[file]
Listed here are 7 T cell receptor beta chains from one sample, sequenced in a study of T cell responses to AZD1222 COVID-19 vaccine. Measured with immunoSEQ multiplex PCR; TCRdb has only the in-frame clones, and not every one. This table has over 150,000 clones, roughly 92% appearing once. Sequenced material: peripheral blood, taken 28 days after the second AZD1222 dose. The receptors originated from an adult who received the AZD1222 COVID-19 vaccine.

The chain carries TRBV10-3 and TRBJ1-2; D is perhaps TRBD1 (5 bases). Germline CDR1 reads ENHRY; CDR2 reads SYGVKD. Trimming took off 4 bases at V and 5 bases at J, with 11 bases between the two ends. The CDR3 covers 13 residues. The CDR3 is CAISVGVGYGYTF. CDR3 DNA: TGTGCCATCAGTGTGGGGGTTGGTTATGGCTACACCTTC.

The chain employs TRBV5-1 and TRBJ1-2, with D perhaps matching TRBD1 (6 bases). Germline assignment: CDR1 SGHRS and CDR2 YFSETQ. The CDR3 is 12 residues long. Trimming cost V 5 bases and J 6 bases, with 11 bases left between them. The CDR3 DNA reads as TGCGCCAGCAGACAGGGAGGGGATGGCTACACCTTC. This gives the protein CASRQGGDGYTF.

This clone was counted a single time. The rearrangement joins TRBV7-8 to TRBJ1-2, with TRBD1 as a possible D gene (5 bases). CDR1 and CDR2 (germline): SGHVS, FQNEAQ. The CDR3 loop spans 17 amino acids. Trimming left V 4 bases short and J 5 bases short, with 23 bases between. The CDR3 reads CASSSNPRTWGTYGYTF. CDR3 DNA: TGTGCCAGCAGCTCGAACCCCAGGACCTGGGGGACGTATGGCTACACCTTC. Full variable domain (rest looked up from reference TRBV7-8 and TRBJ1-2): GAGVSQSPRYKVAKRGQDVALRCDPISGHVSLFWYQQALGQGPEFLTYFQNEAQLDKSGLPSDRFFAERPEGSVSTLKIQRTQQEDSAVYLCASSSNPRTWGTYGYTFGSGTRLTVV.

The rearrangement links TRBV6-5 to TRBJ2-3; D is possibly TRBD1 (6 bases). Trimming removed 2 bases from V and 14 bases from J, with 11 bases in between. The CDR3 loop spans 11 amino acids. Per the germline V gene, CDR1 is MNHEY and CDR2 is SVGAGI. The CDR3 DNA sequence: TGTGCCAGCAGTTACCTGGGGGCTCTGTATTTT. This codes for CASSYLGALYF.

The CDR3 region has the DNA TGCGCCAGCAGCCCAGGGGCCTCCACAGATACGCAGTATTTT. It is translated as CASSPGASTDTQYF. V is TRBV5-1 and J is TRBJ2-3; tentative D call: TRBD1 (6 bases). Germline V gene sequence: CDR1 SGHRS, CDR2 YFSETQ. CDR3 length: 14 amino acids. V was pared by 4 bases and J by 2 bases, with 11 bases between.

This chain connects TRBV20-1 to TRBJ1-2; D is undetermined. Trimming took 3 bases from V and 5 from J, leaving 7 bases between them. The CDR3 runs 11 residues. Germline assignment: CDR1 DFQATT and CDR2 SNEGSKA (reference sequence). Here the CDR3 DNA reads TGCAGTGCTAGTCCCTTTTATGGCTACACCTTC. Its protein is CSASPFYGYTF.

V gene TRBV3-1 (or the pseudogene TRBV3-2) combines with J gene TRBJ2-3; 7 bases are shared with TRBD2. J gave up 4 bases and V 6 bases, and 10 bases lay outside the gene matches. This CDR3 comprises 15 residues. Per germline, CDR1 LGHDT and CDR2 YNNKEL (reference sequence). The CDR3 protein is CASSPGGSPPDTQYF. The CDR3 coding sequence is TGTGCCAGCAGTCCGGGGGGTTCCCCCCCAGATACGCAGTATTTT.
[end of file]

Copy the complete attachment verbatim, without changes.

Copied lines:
Listed here are 7 T cell receptor beta chains from one sample, sequenced in a study of T cell responses to AZD1222 COVID-19 vaccine. Measured with immunoSEQ multiplex PCR; TCRdb has only the in-frame clones, and not every one. This table has over 150,000 clones, roughly 92% appearing once. Sequenced material: peripheral blood, taken 28 days after the second AZD1222 dose. The receptors originated from an adult who received the AZD1222 COVID-19 vaccine.

The chain carries TRBV10-3 and TRBJ1-2; D is perhaps TRBD1 (5 bases). Germline CDR1 reads ENHRY; CDR2 reads SYGVKD. Trimming took off 4 bases at V and 5 bases at J, with 11 bases between the two ends. The CDR3 covers 13 residues. The CDR3 is CAISVGVGYGYTF. CDR3 DNA: TGTGCCATCAGTGTGGGGGTTGGTTATGGCTACACCTTC.

The chain employs TRBV5-1 and TRBJ1-2, with D perhaps matching TRBD1 (6 bases). Germline assignment: CDR1 SGHRS and CDR2 YFSETQ. The CDR3 is 12 residues long. Trimming cost V 5 bases and J 6 bases, with 11 bases left between them. The CDR3 DNA reads as TGCGCCAGCAGACAGGGAGGGGATGGCTACACCTTC. This gives the protein CASRQGGDGYTF.

This clone was counted a single time. The rearrangement joins TRBV7-8 to TRBJ1-2, with TRBD1 as a possible D gene (5 bases). CDR1 and CDR2 (germline): SGHVS, FQNEAQ. The CDR3 loop spans 17 amino acids. Trimming left V 4 bases short and J 5 bases short, with 23 bases between. The CDR3 reads CASSSNPRTWGTYGYTF. CDR3 DNA: TGTGCCAGCAGCTCGAACCCCAGGACCTGGGGGACGTATGGCTACACCTTC. Full variable domain (rest looked up from reference TRBV7-8 and TRBJ1-2): GAGVSQSPRYKVAKRGQDVALRCDPISGHVSLFWYQQALGQGPEFLTYFQNEAQLDKSGLPSDRFFAERPEGSVSTLKIQRTQQEDSAVYLCASSSNPRTWGTYGYTFGSGTRLTVV.

The rearrangement links TRBV6-5 to TRBJ2-3; D is possibly TRBD1 (6 bases). Trimming removed 2 bases from V and 14 bases from J, with 11 bases in between. The CDR3 loop spans 11 amino acids. Per the germline V gene, CDR1 is MNHEY and CDR2 is SVGAGI. The CDR3 DNA sequence: TGTGCCAGCAGTTACCTGGGGGCTCTGTATTTT. This codes for CASSYLGALYF.

The CDR3 region has the DNA TGCGCCAGCAGCCCAGGGGCCTCCACAGATACGCAGTATTTT. It is translated as CASSPGASTDTQYF. V is TRBV5-1 and J is TRBJ2-3; tentative D call: TRBD1 (6 bases). Germline V gene sequence: CDR1 SGHRS, CDR2 YFSETQ. CDR3 length: 14 amino acids. V was pared by 4 bases and J by 2 bases, with 11 bases between.

This chain connects TRBV20-1 to TRBJ1-2; D is undetermined. Trimming took 3 bases from V and 5 from J, leaving 7 bases between them. The CDR3 runs 11 residues. Germline assignment: CDR1 DFQATT and CDR2 SNEGSKA (reference sequence). Here the CDR3 DNA reads TGCAGTGCTAGTCCCTTTTATGGCTACACCTTC. Its protein is CSASPFYGYTF.

V gene TRBV3-1 (or the pseudogene TRBV3-2) combines with J gene TRBJ2-3; 7 bases are shared with TRBD2. J gave up 4 bases and V 6 bases, and 10 bases lay outside the gene matches. This CDR3 comprises 15 residues. Per germline, CDR1 LGHDT and CDR2 YNNKEL (reference sequence). The CDR3 protein is CASSPGGSPPDTQYF. The CDR3 coding sequence is TGTGCCAGCAGTCCGGGGGGTTCCCCCCCAGATACGCAGTATTTT.